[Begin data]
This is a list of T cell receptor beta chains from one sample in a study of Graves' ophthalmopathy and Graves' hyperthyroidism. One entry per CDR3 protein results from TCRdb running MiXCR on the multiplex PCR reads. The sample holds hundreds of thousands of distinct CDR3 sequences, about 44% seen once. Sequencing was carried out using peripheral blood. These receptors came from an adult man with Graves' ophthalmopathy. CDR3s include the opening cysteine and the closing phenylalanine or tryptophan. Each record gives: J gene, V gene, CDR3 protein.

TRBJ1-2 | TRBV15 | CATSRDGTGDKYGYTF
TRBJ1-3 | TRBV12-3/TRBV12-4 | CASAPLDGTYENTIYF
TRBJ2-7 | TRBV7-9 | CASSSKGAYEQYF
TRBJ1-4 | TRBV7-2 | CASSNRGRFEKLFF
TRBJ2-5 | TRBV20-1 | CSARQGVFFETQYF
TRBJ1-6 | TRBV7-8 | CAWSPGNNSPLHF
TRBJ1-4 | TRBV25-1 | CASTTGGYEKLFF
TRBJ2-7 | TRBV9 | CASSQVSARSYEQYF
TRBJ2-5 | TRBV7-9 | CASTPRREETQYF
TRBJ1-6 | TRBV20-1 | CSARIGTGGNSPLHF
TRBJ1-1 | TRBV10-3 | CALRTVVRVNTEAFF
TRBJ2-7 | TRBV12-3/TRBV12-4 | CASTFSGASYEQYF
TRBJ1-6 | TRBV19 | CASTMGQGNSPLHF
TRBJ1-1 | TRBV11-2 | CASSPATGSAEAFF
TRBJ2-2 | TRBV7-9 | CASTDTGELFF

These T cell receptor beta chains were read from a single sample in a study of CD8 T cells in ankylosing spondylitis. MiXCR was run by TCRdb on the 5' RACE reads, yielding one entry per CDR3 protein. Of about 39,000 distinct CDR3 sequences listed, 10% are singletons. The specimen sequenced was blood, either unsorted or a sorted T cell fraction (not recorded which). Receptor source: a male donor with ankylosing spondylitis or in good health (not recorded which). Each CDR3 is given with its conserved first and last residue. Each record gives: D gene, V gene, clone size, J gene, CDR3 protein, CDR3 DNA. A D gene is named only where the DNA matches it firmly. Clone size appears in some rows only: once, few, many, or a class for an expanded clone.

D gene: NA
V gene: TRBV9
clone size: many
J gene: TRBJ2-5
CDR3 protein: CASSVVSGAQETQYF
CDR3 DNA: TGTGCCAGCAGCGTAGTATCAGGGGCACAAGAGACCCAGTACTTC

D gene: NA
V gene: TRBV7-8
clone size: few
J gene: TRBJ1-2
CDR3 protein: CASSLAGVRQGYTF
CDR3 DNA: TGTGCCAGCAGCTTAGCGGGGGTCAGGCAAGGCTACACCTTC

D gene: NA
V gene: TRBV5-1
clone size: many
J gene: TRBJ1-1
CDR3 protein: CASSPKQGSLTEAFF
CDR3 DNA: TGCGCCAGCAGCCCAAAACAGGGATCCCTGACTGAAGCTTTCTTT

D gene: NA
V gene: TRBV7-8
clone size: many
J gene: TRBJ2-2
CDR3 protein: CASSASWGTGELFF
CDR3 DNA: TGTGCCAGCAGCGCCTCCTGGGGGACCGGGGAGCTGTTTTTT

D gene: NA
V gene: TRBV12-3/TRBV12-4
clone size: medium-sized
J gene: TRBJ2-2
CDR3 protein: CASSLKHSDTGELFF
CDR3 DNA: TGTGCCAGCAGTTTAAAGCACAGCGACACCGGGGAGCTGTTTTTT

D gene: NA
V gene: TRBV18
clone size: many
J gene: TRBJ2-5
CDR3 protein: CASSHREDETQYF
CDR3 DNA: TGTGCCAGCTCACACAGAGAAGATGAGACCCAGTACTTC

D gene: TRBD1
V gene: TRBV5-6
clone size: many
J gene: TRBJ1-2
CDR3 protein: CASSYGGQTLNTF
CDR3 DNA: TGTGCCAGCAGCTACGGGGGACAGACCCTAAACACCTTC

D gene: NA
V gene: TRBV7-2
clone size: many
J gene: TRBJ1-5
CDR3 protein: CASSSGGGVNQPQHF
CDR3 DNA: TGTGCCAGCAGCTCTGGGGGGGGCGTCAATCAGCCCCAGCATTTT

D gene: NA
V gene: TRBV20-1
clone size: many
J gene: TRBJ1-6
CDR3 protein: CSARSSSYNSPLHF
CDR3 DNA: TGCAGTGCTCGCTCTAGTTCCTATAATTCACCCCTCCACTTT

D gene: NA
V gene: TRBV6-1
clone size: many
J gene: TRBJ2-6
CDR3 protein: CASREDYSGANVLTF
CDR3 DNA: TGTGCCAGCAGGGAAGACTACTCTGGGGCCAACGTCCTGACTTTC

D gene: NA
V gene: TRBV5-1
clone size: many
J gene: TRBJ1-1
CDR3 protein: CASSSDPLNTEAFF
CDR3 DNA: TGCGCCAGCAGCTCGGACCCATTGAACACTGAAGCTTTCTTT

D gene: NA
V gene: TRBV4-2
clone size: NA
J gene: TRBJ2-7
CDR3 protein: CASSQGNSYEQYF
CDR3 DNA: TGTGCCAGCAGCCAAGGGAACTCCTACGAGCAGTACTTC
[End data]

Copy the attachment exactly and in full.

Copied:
This is a list of T cell receptor beta chains from one sample in a study of Graves' ophthalmopathy and Graves' hyperthyroidism. One entry per CDR3 protein results from TCRdb running MiXCR on the multiplex PCR reads. The sample holds hundreds of thousands of distinct CDR3 sequences, about 44% seen once. Sequencing was carried out using peripheral blood. These receptors came from an adult man with Graves' ophthalmopathy. CDR3s include the opening cysteine and the closing phenylalanine or tryptophan. Each record gives: J gene, V gene, CDR3 protein.

TRBJ1-2 | TRBV15 | CATSRDGTGDKYGYTF
TRBJ1-3 | TRBV12-3/TRBV12-4 | CASAPLDGTYENTIYF
TRBJ2-7 | TRBV7-9 | CASSSKGAYEQYF
TRBJ1-4 | TRBV7-2 | CASSNRGRFEKLFF
TRBJ2-5 | TRBV20-1 | CSARQGVFFETQYF
TRBJ1-6 | TRBV7-8 | CAWSPGNNSPLHF
TRBJ1-4 | TRBV25-1 | CASTTGGYEKLFF
TRBJ2-7 | TRBV9 | CASSQVSARSYEQYF
TRBJ2-5 | TRBV7-9 | CASTPRREETQYF
TRBJ1-6 | TRBV20-1 | CSARIGTGGNSPLHF
TRBJ1-1 | TRBV10-3 | CALRTVVRVNTEAFF
TRBJ2-7 | TRBV12-3/TRBV12-4 | CASTFSGASYEQYF
TRBJ1-6 | TRBV19 | CASTMGQGNSPLHF
TRBJ1-1 | TRBV11-2 | CASSPATGSAEAFF
TRBJ2-2 | TRBV7-9 | CASTDTGELFF

These T cell receptor beta chains were read from a single sample in a study of CD8 T cells in ankylosing spondylitis. MiXCR was run by TCRdb on the 5' RACE reads, yielding one entry per CDR3 protein. Of about 39,000 distinct CDR3 sequences listed, 10% are singletons. The specimen sequenced was blood, either unsorted or a sorted T cell fraction (not recorded which). Receptor source: a male donor with ankylosing spondylitis or in good health (not recorded which). Each CDR3 is given with its conserved first and last residue. Each record gives: D gene, V gene, clone size, J gene, CDR3 protein, CDR3 DNA. A D gene is named only where the DNA matches it firmly. Clone size appears in some rows only: once, few, many, or a class for an expanded clone.

D gene: NA
V gene: TRBV9
clone size: many
J gene: TRBJ2-5
CDR3 protein: CASSVVSGAQETQYF
CDR3 DNA: TGTGCCAGCAGCGTAGTATCAGGGGCACAAGAGACCCAGTACTTC

D gene: NA
V gene: TRBV7-8
clone size: few
J gene: TRBJ1-2
CDR3 protein: CASSLAGVRQGYTF
CDR3 DNA: TGTGCCAGCAGCTTAGCGGGGGTCAGGCAAGGCTACACCTTC

D gene: NA
V gene: TRBV5-1
clone size: many
J gene: TRBJ1-1
CDR3 protein: CASSPKQGSLTEAFF
CDR3 DNA: TGCGCCAGCAGCCCAAAACAGGGATCCCTGACTGAAGCTTTCTTT

D gene: NA
V gene: TRBV7-8
clone size: many
J gene: TRBJ2-2
CDR3 protein: CASSASWGTGELFF
CDR3 DNA: TGTGCCAGCAGCGCCTCCTGGGGGACCGGGGAGCTGTTTTTT

D gene: NA
V gene: TRBV12-3/TRBV12-4
clone size: medium-sized
J gene: TRBJ2-2
CDR3 protein: CASSLKHSDTGELFF
CDR3 DNA: TGTGCCAGCAGTTTAAAGCACAGCGACACCGGGGAGCTGTTTTTT

D gene: NA
V gene: TRBV18
clone size: many
J gene: TRBJ2-5
CDR3 protein: CASSHREDETQYF
CDR3 DNA: TGTGCCAGCTCACACAGAGAAGATGAGACCCAGTACTTC

D gene: TRBD1
V gene: TRBV5-6
clone size: many
J gene: TRBJ1-2
CDR3 protein: CASSYGGQTLNTF
CDR3 DNA: TGTGCCAGCAGCTACGGGGGACAGACCCTAAACACCTTC

D gene: NA
V gene: TRBV7-2
clone size: many
J gene: TRBJ1-5
CDR3 protein: CASSSGGGVNQPQHF
CDR3 DNA: TGTGCCAGCAGCTCTGGGGGGGGCGTCAATCAGCCCCAGCATTTT

D gene: NA
V gene: TRBV20-1
clone size: many
J gene: TRBJ1-6
CDR3 protein: CSARSSSYNSPLHF
CDR3 DNA: TGCAGTGCTCGCTCTAGTTCCTATAATTCACCCCTCCACTTT

D gene: NA
V gene: TRBV6-1
clone size: many
J gene: TRBJ2-6
CDR3 protein: CASREDYSGANVLTF
CDR3 DNA: TGTGCCAGCAGGGAAGACTACTCTGGGGCCAACGTCCTGACTTTC

D gene: NA
V gene: TRBV5-1
clone size: many
J gene: TRBJ1-1
CDR3 protein: CASSSDPLNTEAFF
CDR3 DNA: TGCGCCAGCAGCTCGGACCCATTGAACACTGAAGCTTTCTTT

D gene: NA
V gene: TRBV4-2
clone size: NA
J gene: TRBJ2-7
CDR3 protein: CASSQGNSYEQYF
CDR3 DNA: TGTGCCAGCAGCCAAGGGAACTCCTACGAGCAGTACTTC